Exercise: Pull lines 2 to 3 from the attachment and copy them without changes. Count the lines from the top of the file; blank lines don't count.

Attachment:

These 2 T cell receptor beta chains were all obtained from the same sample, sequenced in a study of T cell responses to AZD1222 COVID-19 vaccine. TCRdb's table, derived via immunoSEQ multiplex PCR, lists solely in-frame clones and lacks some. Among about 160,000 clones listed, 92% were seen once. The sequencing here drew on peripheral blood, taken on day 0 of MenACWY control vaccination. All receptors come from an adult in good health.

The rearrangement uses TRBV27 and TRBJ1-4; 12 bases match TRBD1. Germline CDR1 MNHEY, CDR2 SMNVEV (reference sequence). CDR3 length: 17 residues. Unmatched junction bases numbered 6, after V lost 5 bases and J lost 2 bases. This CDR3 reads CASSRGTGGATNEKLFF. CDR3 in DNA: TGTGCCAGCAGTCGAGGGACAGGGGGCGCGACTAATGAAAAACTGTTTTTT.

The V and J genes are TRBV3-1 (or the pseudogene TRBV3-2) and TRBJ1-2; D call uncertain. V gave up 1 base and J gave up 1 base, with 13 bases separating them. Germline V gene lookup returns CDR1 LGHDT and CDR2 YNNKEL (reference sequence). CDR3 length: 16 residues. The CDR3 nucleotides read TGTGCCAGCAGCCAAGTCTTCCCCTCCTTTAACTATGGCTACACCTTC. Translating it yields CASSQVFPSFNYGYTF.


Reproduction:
The rearrangement uses TRBV27 and TRBJ1-4; 12 bases match TRBD1. Germline CDR1 MNHEY, CDR2 SMNVEV (reference sequence). CDR3 length: 17 residues. Unmatched junction bases numbered 6, after V lost 5 bases and J lost 2 bases. This CDR3 reads CASSRGTGGATNEKLFF. CDR3 in DNA: TGTGCCAGCAGTCGAGGGACAGGGGGCGCGACTAATGAAAAACTGTTTTTT.

The V and J genes are TRBV3-1 (or the pseudogene TRBV3-2) and TRBJ1-2; D call uncertain. V gave up 1 base and J gave up 1 base, with 13 bases separating them. Germline V gene lookup returns CDR1 LGHDT and CDR2 YNNKEL (reference sequence). CDR3 length: 16 residues. The CDR3 nucleotides read TGTGCCAGCAGCCAAGTCTTCCCCTCCTTTAACTATGGCTACACCTTC. Translating it yields CASSQVFPSFNYGYTF.